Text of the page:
A seal manufacturer addresses common end user confusion and offers a crash course.
Carbide Derivative Technologies Inc.

I recently attended the Turbomachinery and Pump Symposium, produced by the Texas A&M Turbomachinery Lab. I’ve been attending this conference off and on for 25 years and always sit in on the discussion groups for pump users and mechanical seal users. The same topics come up year after year. Those topics are new for some of the people in the room, but those with decades of experience have heard them all before. There are two reasons why this happens:

  • Centrifugal pumps were designed more than 100 years ago, mechanical seals about 80 years ago, and their basic design has not changed.
  • New people are entering the industry and need to learn from those with decades of experience. If mechanical seal users keep my “top 5” in mind, they will avoid many of the problems I have been hearing about for 25 years.

1. Mechanical Seals Need Lubrication and Parallel Faces.

A mechanical seal is mysterious to most users, but its design is very simple. It consists of two parallel faces sliding past each other. Image 1 is an example of a 90-year old mechanical seal patent (USPTO#2,100,220, issued 23 Nov 1937).
parallel facesImage 1. Two sealing rings with flat/parallel faces (Images courtesy of Carbide Derivative Technologies)
You will see two rings having flat sealing faces in parallel with each other. Take a look at any other mechanical seal design—including modern ones—and you will see the same thing. In normal operation, a hydrodynamic film will establish between the faces, which keeps them apart and provides lubrication. In most cases, this film will be the pumpage. If the pumpage does not provide sufficient lift or lubrication, a seal support system is used to supply a lubricating fluid. The parallelism between the sliding faces is essential for this lubricating film to establish itself (See “Solve Sealing Problems By Keeping Faces Close & Parallel,” Pumps & Systems, April 2016). If the faces go out of parallel due to face deformation from excess pressure or temperature, the film will collapse causing the faces to come into contact and wear excessively or fail catastrophically.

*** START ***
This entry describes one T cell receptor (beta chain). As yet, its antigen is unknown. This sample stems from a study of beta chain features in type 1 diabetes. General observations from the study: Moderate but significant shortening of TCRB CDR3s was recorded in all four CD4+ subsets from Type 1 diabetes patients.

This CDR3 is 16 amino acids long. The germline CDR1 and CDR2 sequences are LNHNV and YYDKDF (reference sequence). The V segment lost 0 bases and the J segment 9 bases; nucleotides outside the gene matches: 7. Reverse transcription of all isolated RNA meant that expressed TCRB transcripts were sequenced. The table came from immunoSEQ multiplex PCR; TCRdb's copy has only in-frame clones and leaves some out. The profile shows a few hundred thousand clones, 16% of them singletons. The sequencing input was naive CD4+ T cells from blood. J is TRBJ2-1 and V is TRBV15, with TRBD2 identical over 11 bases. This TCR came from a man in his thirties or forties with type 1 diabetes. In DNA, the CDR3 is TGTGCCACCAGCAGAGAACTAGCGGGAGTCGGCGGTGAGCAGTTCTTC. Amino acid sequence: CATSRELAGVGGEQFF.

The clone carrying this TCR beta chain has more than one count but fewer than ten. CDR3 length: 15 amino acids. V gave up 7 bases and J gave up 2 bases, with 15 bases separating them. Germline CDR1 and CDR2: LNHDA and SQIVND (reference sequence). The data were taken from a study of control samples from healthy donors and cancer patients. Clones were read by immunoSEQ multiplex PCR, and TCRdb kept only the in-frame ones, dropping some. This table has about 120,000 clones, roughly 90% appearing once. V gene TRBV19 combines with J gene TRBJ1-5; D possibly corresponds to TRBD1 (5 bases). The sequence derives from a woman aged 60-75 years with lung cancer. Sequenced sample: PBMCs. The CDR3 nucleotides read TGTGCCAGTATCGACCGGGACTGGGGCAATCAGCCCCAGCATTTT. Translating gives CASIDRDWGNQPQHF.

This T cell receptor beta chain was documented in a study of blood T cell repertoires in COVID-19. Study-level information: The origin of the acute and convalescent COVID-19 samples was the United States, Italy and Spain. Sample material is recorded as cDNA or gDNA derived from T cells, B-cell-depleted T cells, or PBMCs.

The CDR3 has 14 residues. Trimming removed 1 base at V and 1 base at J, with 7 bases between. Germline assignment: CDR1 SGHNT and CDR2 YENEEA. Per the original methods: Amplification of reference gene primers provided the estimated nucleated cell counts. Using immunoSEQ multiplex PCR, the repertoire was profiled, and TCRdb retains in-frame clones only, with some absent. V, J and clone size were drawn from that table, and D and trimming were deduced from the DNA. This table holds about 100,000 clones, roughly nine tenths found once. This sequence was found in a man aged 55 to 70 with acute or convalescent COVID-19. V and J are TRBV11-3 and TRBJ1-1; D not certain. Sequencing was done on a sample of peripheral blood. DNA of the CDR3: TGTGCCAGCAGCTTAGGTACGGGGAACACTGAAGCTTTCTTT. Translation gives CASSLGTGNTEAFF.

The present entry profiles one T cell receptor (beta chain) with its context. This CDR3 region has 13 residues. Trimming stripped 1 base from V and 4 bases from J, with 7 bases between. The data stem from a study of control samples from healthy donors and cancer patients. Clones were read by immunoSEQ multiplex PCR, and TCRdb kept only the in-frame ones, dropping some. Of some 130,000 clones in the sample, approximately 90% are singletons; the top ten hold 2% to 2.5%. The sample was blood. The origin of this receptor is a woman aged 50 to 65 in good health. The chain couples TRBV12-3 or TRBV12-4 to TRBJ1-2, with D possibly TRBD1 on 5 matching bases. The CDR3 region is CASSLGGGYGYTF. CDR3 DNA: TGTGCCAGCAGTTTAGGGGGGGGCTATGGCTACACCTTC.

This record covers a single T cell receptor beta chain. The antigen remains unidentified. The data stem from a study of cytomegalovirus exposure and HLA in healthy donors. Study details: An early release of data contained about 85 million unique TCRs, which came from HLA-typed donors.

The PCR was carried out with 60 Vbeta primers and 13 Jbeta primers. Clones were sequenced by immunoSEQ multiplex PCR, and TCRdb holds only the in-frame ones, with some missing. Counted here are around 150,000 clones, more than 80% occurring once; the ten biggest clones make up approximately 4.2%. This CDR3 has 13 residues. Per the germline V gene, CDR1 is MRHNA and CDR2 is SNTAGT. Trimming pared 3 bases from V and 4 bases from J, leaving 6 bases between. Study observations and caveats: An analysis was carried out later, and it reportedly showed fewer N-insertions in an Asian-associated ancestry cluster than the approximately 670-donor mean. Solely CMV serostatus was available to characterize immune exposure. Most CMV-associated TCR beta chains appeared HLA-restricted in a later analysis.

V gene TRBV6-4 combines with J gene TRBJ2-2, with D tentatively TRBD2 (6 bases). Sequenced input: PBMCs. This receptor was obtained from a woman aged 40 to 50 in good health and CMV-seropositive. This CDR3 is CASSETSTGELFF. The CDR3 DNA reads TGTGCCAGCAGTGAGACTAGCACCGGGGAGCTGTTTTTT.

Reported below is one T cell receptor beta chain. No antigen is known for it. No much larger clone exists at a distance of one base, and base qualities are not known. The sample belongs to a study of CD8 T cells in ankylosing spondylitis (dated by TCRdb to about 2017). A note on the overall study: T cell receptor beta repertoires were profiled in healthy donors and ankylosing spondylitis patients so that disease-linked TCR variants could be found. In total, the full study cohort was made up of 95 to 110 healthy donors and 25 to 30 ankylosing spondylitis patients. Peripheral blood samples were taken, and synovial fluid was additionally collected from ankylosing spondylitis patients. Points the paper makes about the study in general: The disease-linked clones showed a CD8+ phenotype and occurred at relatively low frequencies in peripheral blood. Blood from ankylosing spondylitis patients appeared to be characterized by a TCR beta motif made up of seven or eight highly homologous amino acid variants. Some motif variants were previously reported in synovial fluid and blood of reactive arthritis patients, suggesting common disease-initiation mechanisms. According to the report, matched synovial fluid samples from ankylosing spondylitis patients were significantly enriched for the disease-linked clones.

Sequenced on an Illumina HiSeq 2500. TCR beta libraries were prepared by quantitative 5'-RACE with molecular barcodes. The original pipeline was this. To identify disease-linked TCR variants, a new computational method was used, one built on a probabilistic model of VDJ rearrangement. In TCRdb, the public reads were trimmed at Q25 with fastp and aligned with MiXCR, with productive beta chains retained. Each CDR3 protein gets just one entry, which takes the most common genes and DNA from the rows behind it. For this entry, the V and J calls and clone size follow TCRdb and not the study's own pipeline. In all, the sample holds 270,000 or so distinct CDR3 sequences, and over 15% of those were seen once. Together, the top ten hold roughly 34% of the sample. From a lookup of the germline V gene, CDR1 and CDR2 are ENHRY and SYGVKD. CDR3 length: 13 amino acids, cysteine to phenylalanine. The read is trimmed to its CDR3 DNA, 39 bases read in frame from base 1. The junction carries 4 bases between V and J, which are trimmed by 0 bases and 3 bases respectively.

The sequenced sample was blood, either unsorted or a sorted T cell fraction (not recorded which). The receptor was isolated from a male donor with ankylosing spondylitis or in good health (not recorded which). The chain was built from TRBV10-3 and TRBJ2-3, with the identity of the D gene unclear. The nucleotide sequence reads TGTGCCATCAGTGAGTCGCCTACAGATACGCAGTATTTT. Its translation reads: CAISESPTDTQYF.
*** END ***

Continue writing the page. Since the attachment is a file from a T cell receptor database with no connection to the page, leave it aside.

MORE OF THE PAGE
2. Seals Naturally Leak and Wear.

The hydrodynamic lubricating film will separate and the sealing faces, which provides a leakage path. This is natural, normal and held to a minimum with proper design. The film’s separation and lubrication also prevents wear in normal operation. Theoretically, the seal would last forever in normal operation. Wear occurs in stop/start conditions when the film collapses and the faces come into contact. Abrasives between the sealing faces can also cause accelerated wear, so seal support systems are used to minimize this. Wear also occurs in process upset conditions.

3. Seal Failure Is Usually An Indication of Problems Other Than The Mechanical Seal.

If all conditions of No. 1 and No. 2 are met, a mechanical seal will not fail but will only need to be replaced due to normal wear. If a seal fails prematurely, it is because it was robbed of lubrication or the face parallelism was upset. The seal cannot do this on its own, so a seal failure is usually an indication of something else in other parts of the fluid loop that robbed the lubrication or upset temperature or pressure. Dry running due to a lack of pumpage in the pump is a typical failure mechanism. Excess pressure against the seal due to process upset causes mechanical deformation and is a typical cause of the faces going out of parallel. Image 2 shows such deformation, which causes the out-of-parallel condition and the outer diameter (OD) edge of the rotating face to come into contact with the stationary face.
faces out of parallelImage 2. Faces out of parallel
The end results in that situation are temperature spikes, catastrophic wear and leakage. The bottom line of this point is that the root cause of a mechanical seal failure is often not the mechanical seal.

4. Seal Features Can Mitigate Failures, But Not Prevent Them.

Since the basic design of the mechanical seal has done well and withstood the test of time, its design has not changed—and nothing on the horizon indicates that it will any time soon. Rather, seal performance has been enhanced through ring material and running surface improvements (See my articles on this topic in Pumps & Systems, June 2009, August 2014, August 2017). Many ring materials, coatings, surface features and surface treatments have all been invented and applied to mitigate “failures” and extend seal life. However, none of them will prevent the failure modes due to the root causes in No. 3. They will only buy the seal more time before it becomes damaged beyond usability.

5. Operate Your Pump and Seal Within Design Limits.

The root causes in No. 3 usually occur when the pump is operated outside of its design envelope. The issues raised year after year in the pump and seal user discussion groups can usually be traced to operating the pump outside of its limits. Every pump and seal application is unique. There is no way to document them all. Because of this, new users should seek out experienced users in their company to access the institutional knowledge those senior engineers have gained. They should also seek out noted industry experts such as Heinz Bloch, Lev Nelik and Jim Elsey. These guys have decades of experience and are prolific writers (including in this publication) whose articles are valuable to avoid typical pitfalls. The mysteries surrounding mechanical seals have caused a lot of misunderstanding and misinformation. So all users, especially new ones, should also seek out and read the writings of mechanical sealing authorities such as Alan Lebeck, Richard Salant, the Fluid Sealing Association and its technical director Henri Azibert. Build a network by attending conferences along with meeting other users and industry experts and listening to their experience.